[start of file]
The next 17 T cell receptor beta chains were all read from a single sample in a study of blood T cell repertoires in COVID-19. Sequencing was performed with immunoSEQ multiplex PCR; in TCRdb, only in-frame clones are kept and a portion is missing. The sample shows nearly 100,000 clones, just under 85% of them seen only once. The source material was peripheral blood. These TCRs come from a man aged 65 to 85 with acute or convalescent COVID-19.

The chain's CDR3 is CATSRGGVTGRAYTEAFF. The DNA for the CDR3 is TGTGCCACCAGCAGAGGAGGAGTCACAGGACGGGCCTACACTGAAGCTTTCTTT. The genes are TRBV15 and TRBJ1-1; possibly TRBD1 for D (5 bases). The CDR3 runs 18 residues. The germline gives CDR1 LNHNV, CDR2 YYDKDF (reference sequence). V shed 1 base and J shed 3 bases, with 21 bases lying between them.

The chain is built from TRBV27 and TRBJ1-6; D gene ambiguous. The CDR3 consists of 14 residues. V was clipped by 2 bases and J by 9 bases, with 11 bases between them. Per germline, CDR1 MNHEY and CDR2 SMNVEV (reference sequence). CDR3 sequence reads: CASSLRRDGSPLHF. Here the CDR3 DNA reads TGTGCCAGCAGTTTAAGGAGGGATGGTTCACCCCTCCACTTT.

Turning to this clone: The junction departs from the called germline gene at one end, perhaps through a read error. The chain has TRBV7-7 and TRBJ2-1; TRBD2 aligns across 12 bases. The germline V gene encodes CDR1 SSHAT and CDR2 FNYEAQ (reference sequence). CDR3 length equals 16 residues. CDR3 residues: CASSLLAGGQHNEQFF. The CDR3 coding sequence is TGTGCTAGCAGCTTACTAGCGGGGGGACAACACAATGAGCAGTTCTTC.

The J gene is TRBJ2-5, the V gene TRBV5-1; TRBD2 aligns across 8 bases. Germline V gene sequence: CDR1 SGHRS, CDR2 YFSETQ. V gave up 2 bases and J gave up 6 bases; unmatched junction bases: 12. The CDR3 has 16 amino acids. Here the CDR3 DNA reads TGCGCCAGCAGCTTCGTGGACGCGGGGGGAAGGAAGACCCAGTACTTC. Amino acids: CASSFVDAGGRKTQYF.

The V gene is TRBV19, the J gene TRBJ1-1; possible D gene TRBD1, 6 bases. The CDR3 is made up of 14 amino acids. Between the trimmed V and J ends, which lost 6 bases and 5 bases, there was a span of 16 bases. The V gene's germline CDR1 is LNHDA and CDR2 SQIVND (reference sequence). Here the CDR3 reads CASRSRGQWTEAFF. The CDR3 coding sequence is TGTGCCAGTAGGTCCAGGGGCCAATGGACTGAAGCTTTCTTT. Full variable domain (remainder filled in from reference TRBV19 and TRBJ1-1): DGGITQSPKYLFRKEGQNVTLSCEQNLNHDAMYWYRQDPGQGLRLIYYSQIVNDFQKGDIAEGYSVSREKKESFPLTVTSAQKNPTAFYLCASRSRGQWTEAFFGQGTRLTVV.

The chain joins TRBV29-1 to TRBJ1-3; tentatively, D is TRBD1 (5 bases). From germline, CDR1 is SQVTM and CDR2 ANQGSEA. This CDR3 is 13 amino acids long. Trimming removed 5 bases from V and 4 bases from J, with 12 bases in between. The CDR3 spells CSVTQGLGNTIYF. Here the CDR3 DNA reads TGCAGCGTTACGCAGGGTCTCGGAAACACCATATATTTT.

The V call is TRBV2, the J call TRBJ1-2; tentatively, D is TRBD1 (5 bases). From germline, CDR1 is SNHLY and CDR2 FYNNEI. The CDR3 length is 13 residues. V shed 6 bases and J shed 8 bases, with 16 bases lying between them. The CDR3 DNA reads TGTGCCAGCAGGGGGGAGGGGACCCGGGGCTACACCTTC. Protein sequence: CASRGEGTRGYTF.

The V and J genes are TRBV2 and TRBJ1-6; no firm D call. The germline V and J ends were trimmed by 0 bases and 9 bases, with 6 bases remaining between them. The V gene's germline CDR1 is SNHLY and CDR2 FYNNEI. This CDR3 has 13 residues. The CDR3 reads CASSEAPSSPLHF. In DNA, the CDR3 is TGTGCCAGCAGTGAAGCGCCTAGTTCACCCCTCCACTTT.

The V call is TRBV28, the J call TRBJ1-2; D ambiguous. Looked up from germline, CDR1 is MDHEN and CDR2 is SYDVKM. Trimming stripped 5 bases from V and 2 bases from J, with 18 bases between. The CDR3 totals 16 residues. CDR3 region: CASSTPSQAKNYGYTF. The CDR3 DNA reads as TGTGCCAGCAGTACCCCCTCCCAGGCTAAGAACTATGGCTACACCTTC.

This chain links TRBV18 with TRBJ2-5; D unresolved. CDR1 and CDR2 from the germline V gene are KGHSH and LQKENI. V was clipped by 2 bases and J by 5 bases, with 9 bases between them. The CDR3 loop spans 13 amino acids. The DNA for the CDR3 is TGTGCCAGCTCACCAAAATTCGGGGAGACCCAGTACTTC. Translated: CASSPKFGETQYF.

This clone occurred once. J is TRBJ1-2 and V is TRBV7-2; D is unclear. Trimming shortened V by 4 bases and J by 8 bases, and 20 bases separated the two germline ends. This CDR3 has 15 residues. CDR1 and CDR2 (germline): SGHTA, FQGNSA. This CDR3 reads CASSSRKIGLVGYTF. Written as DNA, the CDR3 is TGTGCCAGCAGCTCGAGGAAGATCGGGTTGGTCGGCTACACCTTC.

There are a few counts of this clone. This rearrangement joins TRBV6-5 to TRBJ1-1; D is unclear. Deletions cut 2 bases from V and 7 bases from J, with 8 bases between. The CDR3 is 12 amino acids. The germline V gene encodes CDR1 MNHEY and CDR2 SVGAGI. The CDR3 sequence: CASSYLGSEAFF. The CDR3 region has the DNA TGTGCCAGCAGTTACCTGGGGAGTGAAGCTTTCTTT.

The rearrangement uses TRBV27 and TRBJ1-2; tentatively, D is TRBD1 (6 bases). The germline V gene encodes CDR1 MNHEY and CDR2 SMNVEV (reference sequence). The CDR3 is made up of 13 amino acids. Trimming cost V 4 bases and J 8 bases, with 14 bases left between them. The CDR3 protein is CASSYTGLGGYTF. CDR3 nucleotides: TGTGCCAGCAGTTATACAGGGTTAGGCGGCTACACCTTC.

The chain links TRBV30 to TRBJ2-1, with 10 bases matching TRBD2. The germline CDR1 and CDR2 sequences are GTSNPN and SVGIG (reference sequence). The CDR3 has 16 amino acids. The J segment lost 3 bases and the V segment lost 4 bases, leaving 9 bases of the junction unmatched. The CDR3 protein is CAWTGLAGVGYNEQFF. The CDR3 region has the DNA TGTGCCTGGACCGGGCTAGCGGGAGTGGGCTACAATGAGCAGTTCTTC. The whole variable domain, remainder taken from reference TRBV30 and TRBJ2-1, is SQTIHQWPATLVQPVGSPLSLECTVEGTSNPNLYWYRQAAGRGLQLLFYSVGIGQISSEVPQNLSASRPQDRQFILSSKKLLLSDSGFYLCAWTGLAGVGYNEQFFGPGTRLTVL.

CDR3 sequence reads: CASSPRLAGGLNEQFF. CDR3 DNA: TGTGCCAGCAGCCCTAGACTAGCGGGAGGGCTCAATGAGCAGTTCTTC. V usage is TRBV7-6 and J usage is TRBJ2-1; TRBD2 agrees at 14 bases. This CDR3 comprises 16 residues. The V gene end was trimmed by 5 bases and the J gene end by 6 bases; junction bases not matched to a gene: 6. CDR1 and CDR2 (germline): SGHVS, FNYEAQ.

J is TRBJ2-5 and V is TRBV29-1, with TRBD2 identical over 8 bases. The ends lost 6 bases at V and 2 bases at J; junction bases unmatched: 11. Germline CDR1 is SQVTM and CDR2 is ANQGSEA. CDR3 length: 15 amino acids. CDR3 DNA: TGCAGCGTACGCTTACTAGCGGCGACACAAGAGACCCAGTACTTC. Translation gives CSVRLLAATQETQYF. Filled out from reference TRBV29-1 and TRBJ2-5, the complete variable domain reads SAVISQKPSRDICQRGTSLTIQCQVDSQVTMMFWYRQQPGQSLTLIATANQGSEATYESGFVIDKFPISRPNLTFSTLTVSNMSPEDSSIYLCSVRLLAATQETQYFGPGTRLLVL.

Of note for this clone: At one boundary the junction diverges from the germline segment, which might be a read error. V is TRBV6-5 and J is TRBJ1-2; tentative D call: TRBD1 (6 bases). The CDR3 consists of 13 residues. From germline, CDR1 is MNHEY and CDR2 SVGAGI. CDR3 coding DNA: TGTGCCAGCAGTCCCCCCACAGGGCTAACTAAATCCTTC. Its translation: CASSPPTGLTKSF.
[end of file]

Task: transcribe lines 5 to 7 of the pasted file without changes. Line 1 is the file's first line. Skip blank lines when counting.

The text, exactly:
The J gene is TRBJ2-5, the V gene TRBV5-1; TRBD2 aligns across 8 bases. Germline V gene sequence: CDR1 SGHRS, CDR2 YFSETQ. V gave up 2 bases and J gave up 6 bases; unmatched junction bases: 12. The CDR3 has 16 amino acids. Here the CDR3 DNA reads TGCGCCAGCAGCTTCGTGGACGCGGGGGGAAGGAAGACCCAGTACTTC. Amino acids: CASSFVDAGGRKTQYF.

The V gene is TRBV19, the J gene TRBJ1-1; possible D gene TRBD1, 6 bases. The CDR3 is made up of 14 amino acids. Between the trimmed V and J ends, which lost 6 bases and 5 bases, there was a span of 16 bases. The V gene's germline CDR1 is LNHDA and CDR2 SQIVND (reference sequence). Here the CDR3 reads CASRSRGQWTEAFF. The CDR3 coding sequence is TGTGCCAGTAGGTCCAGGGGCCAATGGACTGAAGCTTTCTTT. Full variable domain (remainder filled in from reference TRBV19 and TRBJ1-1): DGGITQSPKYLFRKEGQNVTLSCEQNLNHDAMYWYRQDPGQGLRLIYYSQIVNDFQKGDIAEGYSVSREKKESFPLTVTSAQKNPTAFYLCASRSRGQWTEAFFGQGTRLTVV.

The chain joins TRBV29-1 to TRBJ1-3; tentatively, D is TRBD1 (5 bases). From germline, CDR1 is SQVTM and CDR2 ANQGSEA. This CDR3 is 13 amino acids long. Trimming removed 5 bases from V and 4 bases from J, with 12 bases in between. The CDR3 spells CSVTQGLGNTIYF. Here the CDR3 DNA reads TGCAGCGTTACGCAGGGTCTCGGAAACACCATATATTTT.